Credit Suisse European CLO chief jumps ship for SocGen
UBS’ takeover of Credit Suisse might have netted it $29bn, but that doesn’t mean it’s interested in keeping too many of the people that made that happen – even some of Credit Suisse’s best are only on secondment to their new overlords.
One of those who’s left the new entity is Michael Malek. Malek was a 16-year-veteran of Credit Suisse’s Collateralized Loan Obligation (CLO) structuring team, heading up CS’ European offering for over a decade – for eight years in London, and then later in Paris. He announced yesterday that he's joined SocGen, heading up its own EMEA CLO team in the French capital.
“Only The Brave” might have been a signature perfume for clothing brand Diesel, but it’s probably also a useful motto for those stepping into SocGen today. There’s nothing going massively wrong at the bank – its Q2 results were pretty good – but the bank is at a bit of a crossroads at the moment.
It’s got a new(-ish) CEO, Slawomir Krupa, with a strong mandate from the board: do what you did to the investment bank. That means “cost cutting and addressing trading risks,” according to Reuters, and heads very possibly rolling. Not that that’s stopped the bank from adding people worldwide and across a variety of teams.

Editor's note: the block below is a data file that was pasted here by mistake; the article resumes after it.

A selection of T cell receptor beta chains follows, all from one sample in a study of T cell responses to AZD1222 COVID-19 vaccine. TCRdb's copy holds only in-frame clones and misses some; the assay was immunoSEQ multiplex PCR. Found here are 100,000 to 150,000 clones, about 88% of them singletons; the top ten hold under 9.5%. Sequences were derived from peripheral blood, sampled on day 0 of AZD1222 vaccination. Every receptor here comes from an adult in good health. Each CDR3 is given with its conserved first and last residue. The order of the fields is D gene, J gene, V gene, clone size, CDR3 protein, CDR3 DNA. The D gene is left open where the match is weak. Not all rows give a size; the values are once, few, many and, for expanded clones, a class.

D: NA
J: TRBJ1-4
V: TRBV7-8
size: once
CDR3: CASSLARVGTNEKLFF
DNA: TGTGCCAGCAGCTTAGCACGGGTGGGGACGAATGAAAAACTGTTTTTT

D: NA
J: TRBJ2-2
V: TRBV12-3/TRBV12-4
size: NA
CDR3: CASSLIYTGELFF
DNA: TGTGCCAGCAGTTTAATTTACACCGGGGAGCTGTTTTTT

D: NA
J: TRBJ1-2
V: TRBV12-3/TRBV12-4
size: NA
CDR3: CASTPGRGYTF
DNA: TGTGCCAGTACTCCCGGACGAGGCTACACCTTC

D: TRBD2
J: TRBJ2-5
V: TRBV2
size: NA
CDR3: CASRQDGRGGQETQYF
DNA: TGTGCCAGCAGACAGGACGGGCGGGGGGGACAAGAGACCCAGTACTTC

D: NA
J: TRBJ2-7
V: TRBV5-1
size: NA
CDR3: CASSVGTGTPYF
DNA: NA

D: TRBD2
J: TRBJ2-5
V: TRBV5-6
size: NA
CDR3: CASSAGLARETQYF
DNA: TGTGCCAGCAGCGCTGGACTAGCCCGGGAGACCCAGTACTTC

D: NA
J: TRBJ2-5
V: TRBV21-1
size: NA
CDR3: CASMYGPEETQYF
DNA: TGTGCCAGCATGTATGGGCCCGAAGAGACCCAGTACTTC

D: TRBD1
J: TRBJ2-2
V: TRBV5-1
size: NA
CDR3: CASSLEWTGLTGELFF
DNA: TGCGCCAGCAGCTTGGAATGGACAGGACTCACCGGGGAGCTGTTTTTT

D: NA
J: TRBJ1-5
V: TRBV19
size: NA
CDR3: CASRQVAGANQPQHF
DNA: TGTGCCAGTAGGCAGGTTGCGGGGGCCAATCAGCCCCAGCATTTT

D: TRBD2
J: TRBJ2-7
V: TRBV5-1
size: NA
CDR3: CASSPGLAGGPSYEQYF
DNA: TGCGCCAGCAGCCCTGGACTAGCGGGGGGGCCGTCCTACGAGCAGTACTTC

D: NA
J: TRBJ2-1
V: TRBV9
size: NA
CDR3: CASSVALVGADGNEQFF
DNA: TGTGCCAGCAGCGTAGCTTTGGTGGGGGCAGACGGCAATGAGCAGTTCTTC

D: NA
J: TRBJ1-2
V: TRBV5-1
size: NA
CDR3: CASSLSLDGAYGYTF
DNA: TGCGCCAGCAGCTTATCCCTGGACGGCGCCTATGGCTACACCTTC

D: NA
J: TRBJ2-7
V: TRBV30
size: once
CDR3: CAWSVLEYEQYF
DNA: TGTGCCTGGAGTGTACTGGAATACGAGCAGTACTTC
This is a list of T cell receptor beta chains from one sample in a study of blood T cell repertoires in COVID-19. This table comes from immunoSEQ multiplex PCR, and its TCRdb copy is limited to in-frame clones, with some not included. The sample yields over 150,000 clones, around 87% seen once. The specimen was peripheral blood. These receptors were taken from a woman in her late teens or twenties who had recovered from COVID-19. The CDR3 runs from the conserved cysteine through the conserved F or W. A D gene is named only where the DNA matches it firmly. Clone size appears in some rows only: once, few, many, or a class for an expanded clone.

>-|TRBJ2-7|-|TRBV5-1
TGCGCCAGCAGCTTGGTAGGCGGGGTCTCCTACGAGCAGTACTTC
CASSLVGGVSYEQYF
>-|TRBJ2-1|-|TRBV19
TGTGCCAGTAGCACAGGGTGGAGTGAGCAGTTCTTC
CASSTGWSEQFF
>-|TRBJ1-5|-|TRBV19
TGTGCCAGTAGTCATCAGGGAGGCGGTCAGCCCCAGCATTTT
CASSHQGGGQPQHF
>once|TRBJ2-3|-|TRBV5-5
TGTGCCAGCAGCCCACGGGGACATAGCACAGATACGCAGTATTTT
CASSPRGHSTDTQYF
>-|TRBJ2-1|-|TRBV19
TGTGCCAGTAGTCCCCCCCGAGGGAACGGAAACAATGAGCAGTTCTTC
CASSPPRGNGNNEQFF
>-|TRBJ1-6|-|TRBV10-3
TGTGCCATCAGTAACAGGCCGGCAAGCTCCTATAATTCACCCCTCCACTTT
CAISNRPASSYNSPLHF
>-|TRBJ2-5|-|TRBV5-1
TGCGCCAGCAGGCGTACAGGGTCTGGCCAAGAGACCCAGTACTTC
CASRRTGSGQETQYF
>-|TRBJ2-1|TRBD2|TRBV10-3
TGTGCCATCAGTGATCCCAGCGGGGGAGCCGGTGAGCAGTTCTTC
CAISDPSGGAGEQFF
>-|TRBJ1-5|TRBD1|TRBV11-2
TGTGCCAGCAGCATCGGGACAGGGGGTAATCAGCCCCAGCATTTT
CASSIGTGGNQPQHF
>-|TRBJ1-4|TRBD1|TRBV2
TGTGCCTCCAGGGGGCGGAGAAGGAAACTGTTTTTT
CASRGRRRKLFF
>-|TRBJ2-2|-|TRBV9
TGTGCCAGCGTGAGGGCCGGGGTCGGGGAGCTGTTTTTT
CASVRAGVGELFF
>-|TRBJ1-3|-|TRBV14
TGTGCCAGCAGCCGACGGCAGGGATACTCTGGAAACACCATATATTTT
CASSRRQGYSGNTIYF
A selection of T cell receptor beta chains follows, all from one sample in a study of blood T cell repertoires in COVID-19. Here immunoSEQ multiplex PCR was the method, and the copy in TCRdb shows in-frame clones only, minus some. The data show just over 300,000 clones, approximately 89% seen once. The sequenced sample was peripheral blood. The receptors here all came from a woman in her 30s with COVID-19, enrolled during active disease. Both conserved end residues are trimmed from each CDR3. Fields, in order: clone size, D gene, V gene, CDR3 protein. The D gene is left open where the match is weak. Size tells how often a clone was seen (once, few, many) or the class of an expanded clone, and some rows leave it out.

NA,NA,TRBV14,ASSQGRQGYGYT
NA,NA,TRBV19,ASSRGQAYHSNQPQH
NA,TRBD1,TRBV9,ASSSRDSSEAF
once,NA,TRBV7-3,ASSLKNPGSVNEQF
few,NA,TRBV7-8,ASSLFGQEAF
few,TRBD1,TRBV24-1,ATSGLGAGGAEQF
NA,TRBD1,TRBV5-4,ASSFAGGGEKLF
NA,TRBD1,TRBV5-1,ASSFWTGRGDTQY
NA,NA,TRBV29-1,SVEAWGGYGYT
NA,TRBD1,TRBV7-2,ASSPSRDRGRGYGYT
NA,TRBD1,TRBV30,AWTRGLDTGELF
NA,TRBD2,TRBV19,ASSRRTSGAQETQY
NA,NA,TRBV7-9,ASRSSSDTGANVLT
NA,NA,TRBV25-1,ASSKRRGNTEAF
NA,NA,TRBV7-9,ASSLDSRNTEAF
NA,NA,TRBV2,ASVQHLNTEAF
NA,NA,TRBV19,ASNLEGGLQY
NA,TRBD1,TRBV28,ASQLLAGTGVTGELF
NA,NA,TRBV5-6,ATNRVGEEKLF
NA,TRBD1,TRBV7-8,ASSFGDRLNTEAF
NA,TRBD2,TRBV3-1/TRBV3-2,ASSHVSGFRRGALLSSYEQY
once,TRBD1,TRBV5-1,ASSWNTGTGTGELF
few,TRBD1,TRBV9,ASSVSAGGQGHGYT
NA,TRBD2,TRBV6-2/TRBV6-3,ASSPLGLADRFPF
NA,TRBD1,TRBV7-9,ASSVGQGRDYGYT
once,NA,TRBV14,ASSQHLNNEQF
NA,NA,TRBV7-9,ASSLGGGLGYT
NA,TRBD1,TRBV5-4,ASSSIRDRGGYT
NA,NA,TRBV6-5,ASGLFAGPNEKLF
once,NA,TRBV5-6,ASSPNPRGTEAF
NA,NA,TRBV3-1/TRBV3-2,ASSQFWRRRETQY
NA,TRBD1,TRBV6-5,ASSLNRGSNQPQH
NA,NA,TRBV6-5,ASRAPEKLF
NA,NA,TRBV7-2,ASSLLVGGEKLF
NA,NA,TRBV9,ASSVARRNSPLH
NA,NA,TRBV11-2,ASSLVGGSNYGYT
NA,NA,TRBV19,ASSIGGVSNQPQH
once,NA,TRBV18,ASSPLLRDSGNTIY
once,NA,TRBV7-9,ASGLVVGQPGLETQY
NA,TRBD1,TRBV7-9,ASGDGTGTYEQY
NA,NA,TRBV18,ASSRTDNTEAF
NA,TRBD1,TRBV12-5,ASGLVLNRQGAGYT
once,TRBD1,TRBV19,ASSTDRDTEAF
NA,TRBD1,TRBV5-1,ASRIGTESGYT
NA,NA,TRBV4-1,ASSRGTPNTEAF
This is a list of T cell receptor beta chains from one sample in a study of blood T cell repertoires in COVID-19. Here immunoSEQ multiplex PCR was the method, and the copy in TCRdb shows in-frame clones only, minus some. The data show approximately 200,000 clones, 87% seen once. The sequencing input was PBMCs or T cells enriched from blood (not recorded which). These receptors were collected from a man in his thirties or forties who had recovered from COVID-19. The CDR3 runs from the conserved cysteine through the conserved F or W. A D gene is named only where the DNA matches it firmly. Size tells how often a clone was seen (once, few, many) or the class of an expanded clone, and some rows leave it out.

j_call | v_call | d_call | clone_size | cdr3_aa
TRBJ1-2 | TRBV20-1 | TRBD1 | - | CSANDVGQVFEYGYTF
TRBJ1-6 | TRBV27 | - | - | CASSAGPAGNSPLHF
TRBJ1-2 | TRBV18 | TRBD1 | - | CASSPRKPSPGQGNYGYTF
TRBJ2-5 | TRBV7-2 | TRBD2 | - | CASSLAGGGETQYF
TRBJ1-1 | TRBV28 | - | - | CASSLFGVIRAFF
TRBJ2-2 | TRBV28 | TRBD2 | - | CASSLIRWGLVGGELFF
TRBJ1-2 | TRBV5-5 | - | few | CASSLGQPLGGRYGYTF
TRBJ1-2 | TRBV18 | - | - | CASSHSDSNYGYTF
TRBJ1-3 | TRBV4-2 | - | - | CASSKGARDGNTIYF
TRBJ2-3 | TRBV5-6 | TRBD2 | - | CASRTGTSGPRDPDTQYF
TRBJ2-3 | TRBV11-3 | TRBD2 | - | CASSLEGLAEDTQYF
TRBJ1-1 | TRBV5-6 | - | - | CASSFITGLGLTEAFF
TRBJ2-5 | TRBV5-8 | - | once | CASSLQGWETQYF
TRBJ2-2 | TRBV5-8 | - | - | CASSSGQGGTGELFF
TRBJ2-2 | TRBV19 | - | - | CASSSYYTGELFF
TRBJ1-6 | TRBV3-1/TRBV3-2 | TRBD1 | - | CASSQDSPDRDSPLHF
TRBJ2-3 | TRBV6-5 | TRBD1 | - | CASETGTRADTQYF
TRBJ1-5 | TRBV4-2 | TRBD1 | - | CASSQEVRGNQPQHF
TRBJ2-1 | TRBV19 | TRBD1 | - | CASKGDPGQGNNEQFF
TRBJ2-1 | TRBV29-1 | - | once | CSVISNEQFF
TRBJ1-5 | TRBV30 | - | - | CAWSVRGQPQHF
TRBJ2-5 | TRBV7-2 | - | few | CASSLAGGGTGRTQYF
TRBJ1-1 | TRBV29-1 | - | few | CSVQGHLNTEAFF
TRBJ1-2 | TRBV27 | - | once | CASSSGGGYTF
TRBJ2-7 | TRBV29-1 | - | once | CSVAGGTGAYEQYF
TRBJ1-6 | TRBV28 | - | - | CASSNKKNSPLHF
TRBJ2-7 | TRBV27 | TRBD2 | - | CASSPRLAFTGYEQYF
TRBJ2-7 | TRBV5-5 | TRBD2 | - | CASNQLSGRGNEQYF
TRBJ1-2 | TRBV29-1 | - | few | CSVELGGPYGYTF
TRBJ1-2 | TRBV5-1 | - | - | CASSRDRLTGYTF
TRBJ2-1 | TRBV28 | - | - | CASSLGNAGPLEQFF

Oh, and if you’re reading “CLO” and your nose is upturning with memories of what went down in 2008, don’t stress too much. CLO specialists have been back in demand for a little while now, and money-making opportunities in the space are growing. Strap in.
Have a confidential story, tip, or comment you’d like to share? Contact: +44 7537 182250 (SMS, Whatsapp or voicemail). Telegram: @SarahButcher. Click here to fill in our anonymous form, or email email@example.com. Signal also available.
Bear with us if you leave a comment at the bottom of this article: all our comments are moderated by human beings. Sometimes these humans might be asleep, or away from their desks, so it may take a while for your comment to appear. Eventually it will – unless it’s offensive or libelous (in which case it won’t.)